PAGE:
Tensions persist on Korean Peninsula despite calls for restraint

12:59, November 28, 2010      

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The Republic of Korea (ROK) and the United States went ahead with a scheduled naval drill on Sunday, despite protests and concerns from the divided Korean Peninsula and elsewhere amid dangerously high tensions on the peninsula.


The high-profile four-day war games, involving the nuclear-powered U.S. aircraft carrier George Washington plus a cruiser, three destroyers, a naval patrol ship and an antisubmarine warfare aircraft, was meant to show a "commitment to regional stability through deterrence," according to a statement from the U.S. Forces Korea (USFK).

The drill, kicked off in waters west of the peninsula only five days after an exchange of artillery fire between the ROK and the Democratic People's Republic of Korea (DPRK), "demonstrates the strength" of the alliance between Seoul and Washington and is designed to improve the two nations' military interoperability, it added.

U.S. and ROK militaries said the exercises were "planned well before" Tuesday's skirmish, but they decided to go ahead with it despite protests from South Korean civilians, warnings from the DPRK and concerns expressed by China and other countries.

A news photo issued by ROK's Yonhap News Agency showed that a group of South Koreans held a rally in front of the Yongsan U.S. military base in Seoul on Friday, condemning the participation of a U.S. aircraft carrier in the joint naval drill.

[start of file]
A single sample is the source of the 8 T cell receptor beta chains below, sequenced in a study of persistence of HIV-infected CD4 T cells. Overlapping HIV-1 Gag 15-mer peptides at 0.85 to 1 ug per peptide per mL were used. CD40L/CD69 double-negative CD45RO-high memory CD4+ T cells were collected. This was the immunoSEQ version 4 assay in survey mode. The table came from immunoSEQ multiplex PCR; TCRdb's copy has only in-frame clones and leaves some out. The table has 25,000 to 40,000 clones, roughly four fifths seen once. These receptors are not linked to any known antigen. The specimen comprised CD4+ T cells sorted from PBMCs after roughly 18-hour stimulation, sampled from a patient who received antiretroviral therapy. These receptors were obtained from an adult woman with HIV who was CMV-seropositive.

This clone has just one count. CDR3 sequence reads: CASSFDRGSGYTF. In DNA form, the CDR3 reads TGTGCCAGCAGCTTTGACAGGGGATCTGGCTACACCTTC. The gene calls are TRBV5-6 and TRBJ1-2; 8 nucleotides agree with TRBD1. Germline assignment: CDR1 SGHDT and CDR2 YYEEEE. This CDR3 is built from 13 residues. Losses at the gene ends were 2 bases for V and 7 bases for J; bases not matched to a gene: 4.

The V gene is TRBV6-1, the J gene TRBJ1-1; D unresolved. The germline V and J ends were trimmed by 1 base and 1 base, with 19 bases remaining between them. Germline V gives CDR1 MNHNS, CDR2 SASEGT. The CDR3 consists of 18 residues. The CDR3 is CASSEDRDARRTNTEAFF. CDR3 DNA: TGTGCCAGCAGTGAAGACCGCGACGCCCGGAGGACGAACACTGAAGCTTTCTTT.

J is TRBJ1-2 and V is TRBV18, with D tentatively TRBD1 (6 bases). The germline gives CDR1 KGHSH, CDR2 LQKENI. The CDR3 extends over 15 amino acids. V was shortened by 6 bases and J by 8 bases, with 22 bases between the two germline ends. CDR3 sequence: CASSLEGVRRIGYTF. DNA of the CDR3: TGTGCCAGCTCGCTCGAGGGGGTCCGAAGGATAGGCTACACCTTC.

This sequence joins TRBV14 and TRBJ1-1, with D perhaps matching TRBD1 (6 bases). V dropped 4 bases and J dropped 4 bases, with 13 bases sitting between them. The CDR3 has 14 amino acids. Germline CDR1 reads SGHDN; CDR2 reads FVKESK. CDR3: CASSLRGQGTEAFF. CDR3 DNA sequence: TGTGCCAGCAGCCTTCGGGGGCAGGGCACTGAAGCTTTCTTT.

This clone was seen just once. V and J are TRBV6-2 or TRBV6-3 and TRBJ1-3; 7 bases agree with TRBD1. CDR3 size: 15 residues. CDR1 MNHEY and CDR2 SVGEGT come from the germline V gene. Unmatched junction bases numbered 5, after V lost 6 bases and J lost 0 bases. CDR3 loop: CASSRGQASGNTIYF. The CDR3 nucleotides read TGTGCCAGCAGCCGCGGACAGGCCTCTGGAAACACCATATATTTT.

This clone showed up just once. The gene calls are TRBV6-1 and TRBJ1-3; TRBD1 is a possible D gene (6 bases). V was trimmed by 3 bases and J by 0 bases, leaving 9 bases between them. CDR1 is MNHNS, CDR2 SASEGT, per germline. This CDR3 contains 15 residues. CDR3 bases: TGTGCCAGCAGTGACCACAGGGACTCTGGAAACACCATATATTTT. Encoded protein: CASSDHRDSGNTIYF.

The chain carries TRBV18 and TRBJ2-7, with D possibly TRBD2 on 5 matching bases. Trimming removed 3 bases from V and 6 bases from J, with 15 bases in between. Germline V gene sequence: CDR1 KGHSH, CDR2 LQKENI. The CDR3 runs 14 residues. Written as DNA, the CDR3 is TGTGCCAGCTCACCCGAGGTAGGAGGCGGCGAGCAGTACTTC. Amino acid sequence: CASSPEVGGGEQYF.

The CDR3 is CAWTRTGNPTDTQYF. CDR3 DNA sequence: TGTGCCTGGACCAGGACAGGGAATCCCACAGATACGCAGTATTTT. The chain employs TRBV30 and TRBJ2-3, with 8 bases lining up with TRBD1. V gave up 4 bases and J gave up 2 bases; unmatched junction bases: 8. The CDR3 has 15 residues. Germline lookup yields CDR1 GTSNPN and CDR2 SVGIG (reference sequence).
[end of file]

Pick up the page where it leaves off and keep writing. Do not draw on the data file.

In Pyongyang, the DPRK's official KCNA news agency denounced the drill on Saturday, warning that if "the U.S. brings its carrier to the West Sea of Korea at last, no one can predict the ensuing consequences."

In another article issued on Friday, the agency said the U.S.-ROK drill is pushing the Korean Peninsula "to the brink of war."

"The situation on the Korean Peninsula is inching closer to the brink of war due to the reckless plan of those trigger-happy elements to stage again the war exercises targeted against the DPRK," it said.

China on Friday expressed its opposition to any military operations in its exclusive economic zone without permission, including the drill.

"We hold a consistent and clear-cut stance on the issue. We oppose any party to take any military actions in our exclusive economic zone without permission," said a statement by Chinese Foreign Ministry Spokesman Hong Lei.

The Chosun Sinbo newspaper published in Tokyo, Japan, also warned on Saturday that the drill may bring about a "catastrophic situation."

The Philippine government said Thursday it is "worried" over the joint U.S.-ROK naval drill, saying it might further escalate tensions on the peninsula and endanger the security of thousands of Filipinos living and working in ROK.

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